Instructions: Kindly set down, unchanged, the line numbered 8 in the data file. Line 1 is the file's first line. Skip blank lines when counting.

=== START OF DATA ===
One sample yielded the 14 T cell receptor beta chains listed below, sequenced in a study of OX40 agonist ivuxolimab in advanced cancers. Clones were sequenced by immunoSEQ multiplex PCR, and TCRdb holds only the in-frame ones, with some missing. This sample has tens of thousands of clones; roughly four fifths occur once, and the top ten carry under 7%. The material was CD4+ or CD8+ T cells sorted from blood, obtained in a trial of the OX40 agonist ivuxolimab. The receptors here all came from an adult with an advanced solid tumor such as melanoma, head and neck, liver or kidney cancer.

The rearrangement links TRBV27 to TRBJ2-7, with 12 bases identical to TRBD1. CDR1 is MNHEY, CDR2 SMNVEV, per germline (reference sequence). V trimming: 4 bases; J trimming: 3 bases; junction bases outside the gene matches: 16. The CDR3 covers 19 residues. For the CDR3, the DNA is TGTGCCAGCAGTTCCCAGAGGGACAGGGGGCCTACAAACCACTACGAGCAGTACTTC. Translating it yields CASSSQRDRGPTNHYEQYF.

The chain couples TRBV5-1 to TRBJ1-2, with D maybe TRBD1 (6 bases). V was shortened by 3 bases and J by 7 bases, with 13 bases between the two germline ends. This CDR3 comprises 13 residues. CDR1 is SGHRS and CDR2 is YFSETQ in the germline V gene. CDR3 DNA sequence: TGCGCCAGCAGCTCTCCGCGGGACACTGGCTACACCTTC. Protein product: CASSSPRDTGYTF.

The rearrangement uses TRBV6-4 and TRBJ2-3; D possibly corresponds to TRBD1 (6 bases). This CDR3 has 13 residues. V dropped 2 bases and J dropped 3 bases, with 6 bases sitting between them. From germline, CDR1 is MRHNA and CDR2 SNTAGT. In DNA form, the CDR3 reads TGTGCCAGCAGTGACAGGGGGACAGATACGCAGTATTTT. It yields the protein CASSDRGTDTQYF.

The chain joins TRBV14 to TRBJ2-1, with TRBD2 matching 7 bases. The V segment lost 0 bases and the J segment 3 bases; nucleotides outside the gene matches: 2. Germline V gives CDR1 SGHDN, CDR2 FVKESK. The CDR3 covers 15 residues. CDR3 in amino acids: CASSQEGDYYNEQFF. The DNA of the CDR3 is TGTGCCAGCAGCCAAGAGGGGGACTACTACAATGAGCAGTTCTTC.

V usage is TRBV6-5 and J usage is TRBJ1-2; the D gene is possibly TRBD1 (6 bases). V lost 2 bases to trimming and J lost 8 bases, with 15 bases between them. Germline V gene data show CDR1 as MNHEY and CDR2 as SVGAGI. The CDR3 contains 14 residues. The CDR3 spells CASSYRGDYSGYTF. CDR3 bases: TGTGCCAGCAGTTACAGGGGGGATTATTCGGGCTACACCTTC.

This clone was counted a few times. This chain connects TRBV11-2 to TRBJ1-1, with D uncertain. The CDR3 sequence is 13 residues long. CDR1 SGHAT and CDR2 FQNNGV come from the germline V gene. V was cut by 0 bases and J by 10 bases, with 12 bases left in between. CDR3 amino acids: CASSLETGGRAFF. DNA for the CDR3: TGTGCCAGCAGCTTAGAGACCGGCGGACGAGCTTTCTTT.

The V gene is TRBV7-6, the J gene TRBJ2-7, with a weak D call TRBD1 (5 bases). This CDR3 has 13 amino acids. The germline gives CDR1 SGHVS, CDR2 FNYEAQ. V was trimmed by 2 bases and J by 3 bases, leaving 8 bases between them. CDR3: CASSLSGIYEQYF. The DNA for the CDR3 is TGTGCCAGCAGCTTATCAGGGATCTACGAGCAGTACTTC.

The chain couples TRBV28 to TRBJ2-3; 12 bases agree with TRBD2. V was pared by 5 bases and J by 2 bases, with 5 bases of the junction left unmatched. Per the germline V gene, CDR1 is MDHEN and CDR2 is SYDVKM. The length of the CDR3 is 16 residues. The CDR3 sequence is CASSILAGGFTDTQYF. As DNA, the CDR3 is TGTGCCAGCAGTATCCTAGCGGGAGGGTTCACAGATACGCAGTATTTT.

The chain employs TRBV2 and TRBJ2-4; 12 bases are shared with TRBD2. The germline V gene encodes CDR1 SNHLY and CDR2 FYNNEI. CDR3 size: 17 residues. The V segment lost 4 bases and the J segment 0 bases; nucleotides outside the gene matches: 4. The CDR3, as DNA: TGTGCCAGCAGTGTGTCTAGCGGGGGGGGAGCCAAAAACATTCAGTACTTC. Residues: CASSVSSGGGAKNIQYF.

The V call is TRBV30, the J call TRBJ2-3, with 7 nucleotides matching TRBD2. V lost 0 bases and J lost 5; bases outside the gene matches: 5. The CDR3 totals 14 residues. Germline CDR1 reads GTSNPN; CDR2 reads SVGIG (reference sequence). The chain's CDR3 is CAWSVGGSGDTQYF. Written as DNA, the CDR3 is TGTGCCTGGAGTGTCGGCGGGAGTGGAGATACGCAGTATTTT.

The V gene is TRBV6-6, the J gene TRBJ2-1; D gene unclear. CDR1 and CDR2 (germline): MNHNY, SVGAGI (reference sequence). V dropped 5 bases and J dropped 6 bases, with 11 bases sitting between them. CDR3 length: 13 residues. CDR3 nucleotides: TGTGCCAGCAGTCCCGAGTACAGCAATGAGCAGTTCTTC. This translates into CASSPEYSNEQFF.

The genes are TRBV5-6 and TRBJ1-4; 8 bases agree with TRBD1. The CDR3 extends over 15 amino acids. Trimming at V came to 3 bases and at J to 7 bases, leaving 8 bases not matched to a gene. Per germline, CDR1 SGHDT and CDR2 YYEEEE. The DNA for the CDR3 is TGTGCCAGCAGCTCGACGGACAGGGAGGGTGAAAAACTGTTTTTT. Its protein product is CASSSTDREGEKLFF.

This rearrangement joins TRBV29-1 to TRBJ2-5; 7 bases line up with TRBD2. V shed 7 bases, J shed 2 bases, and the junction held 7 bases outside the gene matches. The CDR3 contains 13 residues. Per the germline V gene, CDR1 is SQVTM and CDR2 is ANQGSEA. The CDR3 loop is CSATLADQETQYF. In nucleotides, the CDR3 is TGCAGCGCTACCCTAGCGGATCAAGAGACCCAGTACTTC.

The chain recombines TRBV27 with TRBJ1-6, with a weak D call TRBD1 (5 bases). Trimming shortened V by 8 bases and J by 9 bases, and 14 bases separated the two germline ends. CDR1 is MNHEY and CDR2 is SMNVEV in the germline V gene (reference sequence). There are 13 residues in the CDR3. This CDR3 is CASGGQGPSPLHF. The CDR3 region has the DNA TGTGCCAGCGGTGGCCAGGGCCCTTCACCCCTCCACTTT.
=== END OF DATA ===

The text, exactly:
The V gene is TRBV7-6, the J gene TRBJ2-7, with a weak D call TRBD1 (5 bases). This CDR3 has 13 amino acids. The germline gives CDR1 SGHVS, CDR2 FNYEAQ. V was trimmed by 2 bases and J by 3 bases, leaving 8 bases between them. CDR3: CASSLSGIYEQYF. The DNA for the CDR3 is TGTGCCAGCAGCTTATCAGGGATCTACGAGCAGTACTTC.